In the first week of October every year, the global art world descends on London’s Regent’s Park for five days of the best showing of modern and contemporary art for Frieze London & Frieze Masters. This event brings together over 160 galleries presenting an array of artworks by artists across generations, genres and of every medium imaginable. Alongside booths from small to large, minimal and to the recent trend of presentations that are more akin to looking like conceived exhibitions (Hauser and Wirth’s ‘Bronze Age c. 3,500 B.C.–A.D. 2017,’ Waddington Custot’s ‘At Work with Peter Blake,’ and Oslo gallery VII’s installation by the artist Than Hussein Clark) there is really something for every visitor to this fair. Outside of selling, Frieze Projects, the fairs’ talks, performance and Sculpture Park (which was on view from 5 July to 8 October) contributed to furthering critical debates thorough conversations, interventions and site-specific public art.

The new curated section and talk of Frieze this year was Sex Work. Sex Work, curated by Alison Gingeras, explored feminist art and radical politics through solo presentations by artists including Betty Tompkins, Penny Slinger, Renate Bertlmann, Marilyn Minter, Birgit Jürgenssen, Judith Bernstein, Natalia LL,
 Dorothy Iannone and Mary Beth Edelson (both purchased by the Tate for its collection). The section paid homage to a generation of female artists, most of which were censored in their day. Here, female sexuality, ballsiness and the sheer fact that these works were a main focus within commercial context is a feat worth celebrating. It was also timely given the current political climate and ongoing debate around censorship within and outside of the art world.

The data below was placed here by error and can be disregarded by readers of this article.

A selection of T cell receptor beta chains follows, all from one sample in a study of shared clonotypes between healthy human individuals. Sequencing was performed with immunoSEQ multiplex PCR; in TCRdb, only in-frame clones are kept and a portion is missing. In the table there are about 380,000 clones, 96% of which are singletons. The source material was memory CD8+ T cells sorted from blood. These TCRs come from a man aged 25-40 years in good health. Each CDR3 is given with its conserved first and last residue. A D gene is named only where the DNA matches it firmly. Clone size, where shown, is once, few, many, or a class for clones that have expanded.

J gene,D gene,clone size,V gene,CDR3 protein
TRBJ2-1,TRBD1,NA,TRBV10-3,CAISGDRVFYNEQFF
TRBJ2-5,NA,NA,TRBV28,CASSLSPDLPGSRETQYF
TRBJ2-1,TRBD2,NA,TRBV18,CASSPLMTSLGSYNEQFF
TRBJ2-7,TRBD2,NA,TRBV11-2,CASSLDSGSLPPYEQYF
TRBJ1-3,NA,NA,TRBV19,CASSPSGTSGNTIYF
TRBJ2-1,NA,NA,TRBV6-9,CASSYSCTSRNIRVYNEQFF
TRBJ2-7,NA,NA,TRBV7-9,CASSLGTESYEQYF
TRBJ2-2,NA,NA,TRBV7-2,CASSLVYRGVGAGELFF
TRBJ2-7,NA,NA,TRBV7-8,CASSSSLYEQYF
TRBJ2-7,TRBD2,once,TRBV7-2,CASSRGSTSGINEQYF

Frieze Focus on the other hand, is viewed as the go-to section for encountering younger artists and galleries who are often showing at the fair for the first time. Highlights included Billy Zangewa’s Love and Happiness, a new series of intricately hand-stitched textiles depicting the mundanity of domestic life, whilst Emalin London, with Russian artist Evgeny Antufiev, transformed their booth into a self-contained presentation which visitors entered through the mouth of a cardboard creature and were led into a display of curiosities exploring cultural particularity and the symbolic significance of objects, whilst also recalling shamanic mysticism still found in Southern Siberia.

Taking a break from the art overload inside and located at the entrance of the fair, Donna Kukama’s performance. Here, visitors queued all weekend for a one-to-one performance of social exchange and empathy housed in a triangular structure fashioned into a botanical garden. Further along, the Sculpture Park commissions this year included works by leading 20th-century and contemporary artists Magdalena Abakanowicz, Rasheed Araeen, Urs Fischer, KAWS, Alicja Kwade, Michael Craig-Martin, Thomas J Price Ugo Rondinone and Sarah Sze. KAWS’s six-metre-high toy-human figure was perhaps the most instagrammable, whilst Thomas J Price’s Numen (Shifting Votive One, Two and Three), 2016 – triple portraits of men of African origin made from aluminium and mounted on white marble were the most arresting as you entered the park.

Frieze comes and goes every year and the question ‘Is this the best in art right now?’ always seems to recur. Attempting to answer this cannot simply lie in this hyper-commercial context, but at the same time, the fair does once in a while throw in surprises and discoveries which this year it succeeded in with the inclusion of Sex Work, an intriguing and unexpected encounter at Frieze 2017.

Frieze Art Fair was held between 4-8 October at Regent’s Park, London. More information here

Featured Image: Mimmo Paladino, Untitled (1989), Waddington Custot Galleries.  Frieze Sculpture 2017. Photo by Stephen White. Courtesy of Stephen White/Frieze.